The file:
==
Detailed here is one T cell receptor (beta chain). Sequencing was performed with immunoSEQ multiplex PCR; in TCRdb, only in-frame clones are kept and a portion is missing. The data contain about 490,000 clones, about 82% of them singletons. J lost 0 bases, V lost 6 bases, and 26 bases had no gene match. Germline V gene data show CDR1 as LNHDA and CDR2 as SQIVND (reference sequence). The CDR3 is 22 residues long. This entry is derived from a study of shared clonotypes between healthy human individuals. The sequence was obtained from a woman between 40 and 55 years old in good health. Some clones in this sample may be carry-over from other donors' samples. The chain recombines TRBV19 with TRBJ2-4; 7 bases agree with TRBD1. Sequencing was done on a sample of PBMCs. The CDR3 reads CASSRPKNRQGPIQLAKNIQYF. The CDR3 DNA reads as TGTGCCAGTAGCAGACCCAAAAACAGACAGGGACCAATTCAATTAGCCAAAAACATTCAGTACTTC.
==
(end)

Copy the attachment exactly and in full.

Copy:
Detailed here is one T cell receptor (beta chain). Sequencing was performed with immunoSEQ multiplex PCR; in TCRdb, only in-frame clones are kept and a portion is missing. The data contain about 490,000 clones, about 82% of them singletons. J lost 0 bases, V lost 6 bases, and 26 bases had no gene match. Germline V gene data show CDR1 as LNHDA and CDR2 as SQIVND (reference sequence). The CDR3 is 22 residues long. This entry is derived from a study of shared clonotypes between healthy human individuals. The sequence was obtained from a woman between 40 and 55 years old in good health. Some clones in this sample may be carry-over from other donors' samples. The chain recombines TRBV19 with TRBJ2-4; 7 bases agree with TRBD1. Sequencing was done on a sample of PBMCs. The CDR3 reads CASSRPKNRQGPIQLAKNIQYF. The CDR3 DNA reads as TGTGCCAGTAGCAGACCCAAAAACAGACAGGGACCAATTCAATTAGCCAAAAACATTCAGTACTTC.